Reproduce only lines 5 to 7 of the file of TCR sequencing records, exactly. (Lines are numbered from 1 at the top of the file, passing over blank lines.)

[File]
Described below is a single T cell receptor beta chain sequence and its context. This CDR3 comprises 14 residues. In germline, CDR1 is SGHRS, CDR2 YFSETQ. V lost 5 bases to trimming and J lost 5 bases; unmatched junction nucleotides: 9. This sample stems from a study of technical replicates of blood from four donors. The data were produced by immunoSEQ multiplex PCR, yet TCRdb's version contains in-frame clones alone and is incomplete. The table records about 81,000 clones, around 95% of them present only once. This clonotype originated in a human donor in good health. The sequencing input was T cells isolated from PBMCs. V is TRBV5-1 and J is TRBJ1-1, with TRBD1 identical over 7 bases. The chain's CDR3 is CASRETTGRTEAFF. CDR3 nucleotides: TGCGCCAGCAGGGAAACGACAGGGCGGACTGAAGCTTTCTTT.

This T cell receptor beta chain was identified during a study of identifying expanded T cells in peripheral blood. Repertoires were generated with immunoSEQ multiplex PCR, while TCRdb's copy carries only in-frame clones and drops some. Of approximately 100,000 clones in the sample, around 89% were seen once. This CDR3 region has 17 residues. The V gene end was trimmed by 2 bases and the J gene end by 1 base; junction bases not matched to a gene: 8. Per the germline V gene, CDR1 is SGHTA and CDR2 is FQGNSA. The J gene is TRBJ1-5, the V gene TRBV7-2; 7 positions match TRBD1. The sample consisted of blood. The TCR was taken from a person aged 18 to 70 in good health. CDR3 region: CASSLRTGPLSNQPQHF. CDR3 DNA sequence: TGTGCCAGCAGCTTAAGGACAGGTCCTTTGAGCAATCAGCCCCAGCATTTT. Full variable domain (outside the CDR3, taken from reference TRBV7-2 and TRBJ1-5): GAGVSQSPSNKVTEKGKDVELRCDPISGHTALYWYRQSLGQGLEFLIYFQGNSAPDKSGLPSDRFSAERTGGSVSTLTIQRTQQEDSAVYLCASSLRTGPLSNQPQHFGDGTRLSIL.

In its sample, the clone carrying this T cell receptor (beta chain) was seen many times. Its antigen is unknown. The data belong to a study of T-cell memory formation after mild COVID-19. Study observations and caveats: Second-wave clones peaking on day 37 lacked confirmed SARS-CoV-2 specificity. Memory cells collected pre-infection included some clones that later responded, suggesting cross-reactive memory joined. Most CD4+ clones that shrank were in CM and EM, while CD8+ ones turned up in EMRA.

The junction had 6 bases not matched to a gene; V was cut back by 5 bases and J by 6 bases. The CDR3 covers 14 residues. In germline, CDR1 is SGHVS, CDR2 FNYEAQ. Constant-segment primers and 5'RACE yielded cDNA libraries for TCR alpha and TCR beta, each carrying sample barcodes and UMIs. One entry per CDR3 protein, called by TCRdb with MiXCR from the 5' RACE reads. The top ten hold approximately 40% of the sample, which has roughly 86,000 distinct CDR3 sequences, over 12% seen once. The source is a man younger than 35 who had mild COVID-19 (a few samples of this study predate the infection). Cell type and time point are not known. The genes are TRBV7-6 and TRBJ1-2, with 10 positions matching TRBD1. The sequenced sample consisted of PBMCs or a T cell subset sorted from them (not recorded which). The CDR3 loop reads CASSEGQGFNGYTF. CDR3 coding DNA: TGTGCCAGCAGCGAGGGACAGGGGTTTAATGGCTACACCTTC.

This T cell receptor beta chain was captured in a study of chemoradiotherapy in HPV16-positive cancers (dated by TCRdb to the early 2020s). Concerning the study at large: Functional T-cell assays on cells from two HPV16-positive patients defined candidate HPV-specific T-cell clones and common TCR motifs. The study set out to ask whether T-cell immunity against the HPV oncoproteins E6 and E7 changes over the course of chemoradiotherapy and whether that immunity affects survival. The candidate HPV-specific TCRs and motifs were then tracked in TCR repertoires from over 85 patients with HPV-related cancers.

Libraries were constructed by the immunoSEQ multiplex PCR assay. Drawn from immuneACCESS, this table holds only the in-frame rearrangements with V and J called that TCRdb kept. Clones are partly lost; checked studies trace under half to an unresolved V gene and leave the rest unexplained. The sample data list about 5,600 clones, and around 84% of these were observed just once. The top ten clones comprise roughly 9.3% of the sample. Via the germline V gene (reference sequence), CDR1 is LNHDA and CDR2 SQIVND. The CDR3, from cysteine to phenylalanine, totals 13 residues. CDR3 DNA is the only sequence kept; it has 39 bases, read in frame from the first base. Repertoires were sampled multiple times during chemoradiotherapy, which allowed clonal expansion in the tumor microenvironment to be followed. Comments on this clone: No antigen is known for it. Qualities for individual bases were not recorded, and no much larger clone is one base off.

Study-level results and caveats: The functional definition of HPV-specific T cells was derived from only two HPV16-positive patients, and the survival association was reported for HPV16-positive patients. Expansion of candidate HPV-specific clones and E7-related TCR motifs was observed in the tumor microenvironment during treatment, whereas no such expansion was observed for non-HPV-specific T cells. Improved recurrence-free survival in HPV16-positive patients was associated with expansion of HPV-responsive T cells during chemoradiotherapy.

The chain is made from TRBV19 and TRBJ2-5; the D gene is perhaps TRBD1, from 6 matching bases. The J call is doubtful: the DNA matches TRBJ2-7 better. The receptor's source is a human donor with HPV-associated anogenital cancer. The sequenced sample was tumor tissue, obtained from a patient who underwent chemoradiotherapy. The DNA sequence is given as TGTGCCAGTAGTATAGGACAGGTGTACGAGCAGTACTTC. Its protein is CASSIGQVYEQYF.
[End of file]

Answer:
This T cell receptor beta chain was captured in a study of chemoradiotherapy in HPV16-positive cancers (dated by TCRdb to the early 2020s). Concerning the study at large: Functional T-cell assays on cells from two HPV16-positive patients defined candidate HPV-specific T-cell clones and common TCR motifs. The study set out to ask whether T-cell immunity against the HPV oncoproteins E6 and E7 changes over the course of chemoradiotherapy and whether that immunity affects survival. The candidate HPV-specific TCRs and motifs were then tracked in TCR repertoires from over 85 patients with HPV-related cancers.

Libraries were constructed by the immunoSEQ multiplex PCR assay. Drawn from immuneACCESS, this table holds only the in-frame rearrangements with V and J called that TCRdb kept. Clones are partly lost; checked studies trace under half to an unresolved V gene and leave the rest unexplained. The sample data list about 5,600 clones, and around 84% of these were observed just once. The top ten clones comprise roughly 9.3% of the sample. Via the germline V gene (reference sequence), CDR1 is LNHDA and CDR2 SQIVND. The CDR3, from cysteine to phenylalanine, totals 13 residues. CDR3 DNA is the only sequence kept; it has 39 bases, read in frame from the first base. Repertoires were sampled multiple times during chemoradiotherapy, which allowed clonal expansion in the tumor microenvironment to be followed. Comments on this clone: No antigen is known for it. Qualities for individual bases were not recorded, and no much larger clone is one base off.

Study-level results and caveats: The functional definition of HPV-specific T cells was derived from only two HPV16-positive patients, and the survival association was reported for HPV16-positive patients. Expansion of candidate HPV-specific clones and E7-related TCR motifs was observed in the tumor microenvironment during treatment, whereas no such expansion was observed for non-HPV-specific T cells. Improved recurrence-free survival in HPV16-positive patients was associated with expansion of HPV-responsive T cells during chemoradiotherapy.